Be sure your RCIA sponsors have what it takes

A couple of weeks ago, we hosted an online Community Chat on the topic of sponsors in the catechumenate process. We had a terrific conversation and covered a lot of ground. Several questions kept coming up that seemed to me to be the same question being asked in different ways. I want to write about that here.

The root concern beneath many of the questions is: how do we make sure we choose sponsors who are the right people?

This is fundamentally a discernment issue. We all know perfect sponsors are not going to magically appear. We have to go out and find parishioners who we think have the gifts to be a sponsor. And we have to follow up that initial instinct with a purposeful discernment process. There some prerequisites you have to put in place before you can invite parishioners and discern their gifts.


What expectations do you share with RCIA sponsors?

First, you have to have a list of basic expectations—a kind of job description or responsibilities list for sponsors. This list is mostly for you. I wouldn’t just had a list of duties to prospective sponsors, at least not at first. But I would have the list in my head so I know the kind of person I’m looking for. So here are my expectations. You should adapt this to fit your own expectations.

An excellent sponsor:

  • Participates in Mass every Sunday
  • Participates actively in the parish
  • Prays regularly
  • Talks about their faith and why they love being Catholic
  • Is a hopeful and joyful person
  • Believes in miracles
  • Sacrifices for the sake of others

Are your RCIA sponsors available?

A second prerequisite is the potential sponsor has to have the time to be available for the catechumen or candidate. The potential sponsor also has to be available for the major rites of the catechumenate. For a sponsor, this would be primarily the Rite of Acceptance into the Order of Catechumens (or the rite of welcome for a baptized candidate). For a godparent, the major rites include the Rite of Election, the three scrutinies, and the initiation rites on Holy Saturday. All of these dates should be available on the potential sponsor’s (or godparent’s) calendar.

I do not think a sponsor necessarily needs to be at every formation session you have with your catechumens and candidates. However, if you think they do, make sure your potential sponsor has that time available as well.

Another prerequisite is that we have to have meaningful conversations with potential sponsors. These conversations will help us discern if the potential sponsor has the necessary gifts for this ministry. I would organize these conversations around five questions:

  1. What kind of significant friendships have you had in your life?
  2. Right now in your life, how do you feel about making a new friend?
  3. What do you imagine are some important considerations for someone who wants to become a disciple?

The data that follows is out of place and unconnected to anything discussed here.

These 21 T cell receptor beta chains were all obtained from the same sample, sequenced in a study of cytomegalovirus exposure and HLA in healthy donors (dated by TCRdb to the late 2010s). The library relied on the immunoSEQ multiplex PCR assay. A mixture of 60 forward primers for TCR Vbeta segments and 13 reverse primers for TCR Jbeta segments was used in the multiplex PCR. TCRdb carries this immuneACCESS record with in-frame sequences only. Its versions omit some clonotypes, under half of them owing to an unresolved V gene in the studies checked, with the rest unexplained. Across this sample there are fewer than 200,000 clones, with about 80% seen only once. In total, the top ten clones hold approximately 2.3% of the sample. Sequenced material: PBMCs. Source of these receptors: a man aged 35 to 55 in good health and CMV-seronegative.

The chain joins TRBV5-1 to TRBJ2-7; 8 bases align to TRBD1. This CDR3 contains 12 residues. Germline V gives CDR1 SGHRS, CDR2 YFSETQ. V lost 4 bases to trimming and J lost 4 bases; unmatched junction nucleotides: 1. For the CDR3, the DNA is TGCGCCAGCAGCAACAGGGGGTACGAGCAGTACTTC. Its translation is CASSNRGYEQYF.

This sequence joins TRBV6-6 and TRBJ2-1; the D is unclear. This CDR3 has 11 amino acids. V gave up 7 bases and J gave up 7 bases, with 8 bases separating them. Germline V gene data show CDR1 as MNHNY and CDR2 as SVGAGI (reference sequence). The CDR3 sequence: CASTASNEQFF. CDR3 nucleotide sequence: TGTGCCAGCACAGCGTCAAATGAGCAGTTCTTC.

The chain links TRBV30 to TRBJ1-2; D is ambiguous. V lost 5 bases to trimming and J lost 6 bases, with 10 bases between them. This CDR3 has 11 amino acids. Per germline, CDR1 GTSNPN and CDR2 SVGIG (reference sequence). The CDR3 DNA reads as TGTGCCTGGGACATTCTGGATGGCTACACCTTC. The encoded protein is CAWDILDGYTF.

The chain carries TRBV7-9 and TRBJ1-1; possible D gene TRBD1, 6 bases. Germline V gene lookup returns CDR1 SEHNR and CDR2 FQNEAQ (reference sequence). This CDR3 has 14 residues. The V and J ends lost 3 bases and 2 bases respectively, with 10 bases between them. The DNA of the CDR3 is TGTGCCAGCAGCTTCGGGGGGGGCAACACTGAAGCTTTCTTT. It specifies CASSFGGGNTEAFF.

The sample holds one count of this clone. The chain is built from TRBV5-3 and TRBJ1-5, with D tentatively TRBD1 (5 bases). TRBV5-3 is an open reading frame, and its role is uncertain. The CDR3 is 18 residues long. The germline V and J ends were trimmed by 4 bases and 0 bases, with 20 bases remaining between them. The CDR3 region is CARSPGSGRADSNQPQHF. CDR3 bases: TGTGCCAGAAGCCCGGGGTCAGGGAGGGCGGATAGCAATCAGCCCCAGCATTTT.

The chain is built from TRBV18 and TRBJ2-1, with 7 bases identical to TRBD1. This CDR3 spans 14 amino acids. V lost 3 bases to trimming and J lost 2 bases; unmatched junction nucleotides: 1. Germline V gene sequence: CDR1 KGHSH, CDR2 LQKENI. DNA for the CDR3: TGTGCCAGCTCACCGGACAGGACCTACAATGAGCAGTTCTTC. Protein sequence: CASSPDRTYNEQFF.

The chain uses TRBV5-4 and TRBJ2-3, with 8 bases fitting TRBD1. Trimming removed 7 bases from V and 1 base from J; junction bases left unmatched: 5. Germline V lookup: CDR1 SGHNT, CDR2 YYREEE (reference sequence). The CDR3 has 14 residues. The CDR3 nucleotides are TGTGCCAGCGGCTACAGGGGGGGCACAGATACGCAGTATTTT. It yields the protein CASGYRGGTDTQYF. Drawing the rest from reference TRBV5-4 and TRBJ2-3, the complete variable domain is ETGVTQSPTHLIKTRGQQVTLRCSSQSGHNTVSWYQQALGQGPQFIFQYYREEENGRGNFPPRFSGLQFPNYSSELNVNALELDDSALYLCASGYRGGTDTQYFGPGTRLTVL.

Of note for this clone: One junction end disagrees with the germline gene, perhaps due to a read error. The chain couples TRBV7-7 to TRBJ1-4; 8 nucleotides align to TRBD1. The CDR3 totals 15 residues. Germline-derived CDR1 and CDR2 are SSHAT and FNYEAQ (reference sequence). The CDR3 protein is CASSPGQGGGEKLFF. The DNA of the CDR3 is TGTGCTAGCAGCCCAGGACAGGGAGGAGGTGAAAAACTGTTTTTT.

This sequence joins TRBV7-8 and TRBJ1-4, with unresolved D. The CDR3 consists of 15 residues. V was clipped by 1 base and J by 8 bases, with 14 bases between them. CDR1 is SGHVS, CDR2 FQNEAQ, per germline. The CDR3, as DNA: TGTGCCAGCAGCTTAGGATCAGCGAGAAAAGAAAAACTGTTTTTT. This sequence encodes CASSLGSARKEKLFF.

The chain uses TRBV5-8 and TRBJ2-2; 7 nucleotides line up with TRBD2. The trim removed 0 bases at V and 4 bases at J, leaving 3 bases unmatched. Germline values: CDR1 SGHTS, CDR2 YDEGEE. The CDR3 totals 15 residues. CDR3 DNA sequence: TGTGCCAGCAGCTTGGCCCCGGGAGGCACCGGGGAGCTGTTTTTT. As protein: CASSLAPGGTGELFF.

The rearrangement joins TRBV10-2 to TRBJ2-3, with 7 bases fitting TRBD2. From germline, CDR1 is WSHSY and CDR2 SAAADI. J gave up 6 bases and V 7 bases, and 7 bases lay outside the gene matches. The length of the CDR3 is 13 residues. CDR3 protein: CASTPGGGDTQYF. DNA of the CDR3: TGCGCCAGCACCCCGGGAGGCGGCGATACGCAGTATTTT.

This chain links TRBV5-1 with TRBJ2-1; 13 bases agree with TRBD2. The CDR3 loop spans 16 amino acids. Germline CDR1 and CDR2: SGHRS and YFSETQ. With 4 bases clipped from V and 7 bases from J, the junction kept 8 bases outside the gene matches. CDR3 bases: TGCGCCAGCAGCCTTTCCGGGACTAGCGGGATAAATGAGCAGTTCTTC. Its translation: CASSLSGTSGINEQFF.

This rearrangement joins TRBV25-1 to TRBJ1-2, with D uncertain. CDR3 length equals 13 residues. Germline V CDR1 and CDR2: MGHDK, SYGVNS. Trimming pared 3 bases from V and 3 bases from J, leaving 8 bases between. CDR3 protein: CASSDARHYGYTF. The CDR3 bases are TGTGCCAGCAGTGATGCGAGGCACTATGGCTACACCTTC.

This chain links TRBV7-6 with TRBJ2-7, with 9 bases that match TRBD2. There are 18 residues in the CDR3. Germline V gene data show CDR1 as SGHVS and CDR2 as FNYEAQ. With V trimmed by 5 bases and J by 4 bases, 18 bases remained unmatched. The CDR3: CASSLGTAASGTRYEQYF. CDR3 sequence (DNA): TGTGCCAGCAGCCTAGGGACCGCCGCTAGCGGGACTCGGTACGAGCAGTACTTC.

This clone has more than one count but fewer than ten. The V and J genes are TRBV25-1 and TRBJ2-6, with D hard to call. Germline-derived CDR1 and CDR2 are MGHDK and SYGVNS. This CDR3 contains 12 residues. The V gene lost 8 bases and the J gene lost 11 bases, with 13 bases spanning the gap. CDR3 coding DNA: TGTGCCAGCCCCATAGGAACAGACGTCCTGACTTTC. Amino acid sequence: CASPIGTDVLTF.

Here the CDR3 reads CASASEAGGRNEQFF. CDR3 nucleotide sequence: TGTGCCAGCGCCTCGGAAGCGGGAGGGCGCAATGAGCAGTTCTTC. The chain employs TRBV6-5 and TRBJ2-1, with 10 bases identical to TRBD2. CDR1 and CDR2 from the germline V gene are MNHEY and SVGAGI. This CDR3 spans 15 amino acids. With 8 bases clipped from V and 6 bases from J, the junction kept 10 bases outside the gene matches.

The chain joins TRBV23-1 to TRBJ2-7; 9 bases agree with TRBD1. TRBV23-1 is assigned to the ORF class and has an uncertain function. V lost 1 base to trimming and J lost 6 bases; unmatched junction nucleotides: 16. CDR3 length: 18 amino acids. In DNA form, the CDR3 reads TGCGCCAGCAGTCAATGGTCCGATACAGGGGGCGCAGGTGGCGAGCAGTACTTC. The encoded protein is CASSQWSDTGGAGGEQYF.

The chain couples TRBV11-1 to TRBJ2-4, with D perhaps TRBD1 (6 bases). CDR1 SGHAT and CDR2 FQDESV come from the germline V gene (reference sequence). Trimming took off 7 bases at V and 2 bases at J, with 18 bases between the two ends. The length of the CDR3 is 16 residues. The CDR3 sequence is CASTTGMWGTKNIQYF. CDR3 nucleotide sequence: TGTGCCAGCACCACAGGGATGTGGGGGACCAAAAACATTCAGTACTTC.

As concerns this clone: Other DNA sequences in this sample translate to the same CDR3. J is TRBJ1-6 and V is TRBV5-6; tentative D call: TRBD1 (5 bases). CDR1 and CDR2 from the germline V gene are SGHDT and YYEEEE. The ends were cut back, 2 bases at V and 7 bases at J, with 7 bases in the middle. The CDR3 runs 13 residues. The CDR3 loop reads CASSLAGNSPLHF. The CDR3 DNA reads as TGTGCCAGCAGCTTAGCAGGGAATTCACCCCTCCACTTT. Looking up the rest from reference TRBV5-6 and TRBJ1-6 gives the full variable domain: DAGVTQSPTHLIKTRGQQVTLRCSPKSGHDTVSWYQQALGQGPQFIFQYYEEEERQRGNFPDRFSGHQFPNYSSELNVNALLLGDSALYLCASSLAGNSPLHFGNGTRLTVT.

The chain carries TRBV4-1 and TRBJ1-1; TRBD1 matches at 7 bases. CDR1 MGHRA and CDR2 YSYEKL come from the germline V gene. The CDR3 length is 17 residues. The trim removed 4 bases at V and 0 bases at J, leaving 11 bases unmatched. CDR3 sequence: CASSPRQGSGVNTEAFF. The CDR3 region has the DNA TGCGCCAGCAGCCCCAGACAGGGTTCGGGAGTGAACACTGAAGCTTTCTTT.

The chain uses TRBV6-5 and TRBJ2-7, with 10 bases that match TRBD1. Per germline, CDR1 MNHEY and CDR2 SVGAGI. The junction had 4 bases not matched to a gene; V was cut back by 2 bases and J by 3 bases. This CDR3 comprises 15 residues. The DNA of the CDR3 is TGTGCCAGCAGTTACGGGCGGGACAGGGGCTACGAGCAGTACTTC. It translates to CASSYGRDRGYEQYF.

4. If someone asked you to help them grow in faith, what are some things you think are important to share with that person? What are some essential activities in the parish the seeker would need to participate in?
  5. If you do get asked to sponsor a seeker, how will you know you have been the kind of sponsor they need?

Five categories of questions for Sponsors

Think of these five questions more as categories than as literal questions. You can think of different ways to ask these questions and also think of follow up questions. Remember, this is a discernment process. Ask the Holy Spirit to guide you in deeply listening to what your potential sponsor has to say.

The first category is the person’s history. You want to discern if they have some experience and success in forming deep friendships.

The second category is what’s going in the potential sponsor’s life right now. Do they have a desire to form another deep friendship? Do they have the time and energy?

The third category is about goal setting. If they do become a sponsor, what outcome are they looking for in the seeker?

The fourth category is a game plan. What actual things does the potential sponsor imagine they would do with the seeker under their care?

The fifth category is about self-evaluation. How will the sponsor know if they have been a good sponsor? How can they potentially become a better sponsor?

If you find someone who really does have the gifts necessary to be a sponsor, you might need two or three conversations to get through all the questions.

Discerning who in your parish would be a good sponsor is time-intensive. You might not be able to develop an in-depth discernment process for sponsors right away. However, if you are one of those who are wondering how to be sure you are finding the right people to be for this ministry, then I encourage you to brainstorm with your team some small step you can take toward a true discernment process for potential sponsors.

Your turn

How have you been inviting sponsors to walk alongside your seekers? How would you like to do this differently? Share your thoughts in the comments below.

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Photo by Christina Morillo from Pexels.
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  1. Thank you for this article. The discernment questions were excellent. The article gave me a way to think about how to choose and engage sponsors. I plan to use your suggestions and to commit to one one conversations with 2 or 3 people per week in order to identify sponsors in the parish. It’s a way to build new relationships, identify potential good leaders outside of the people you are associated with on a daily basis, grow your influence, and help parishioners understand RCIA a little more.

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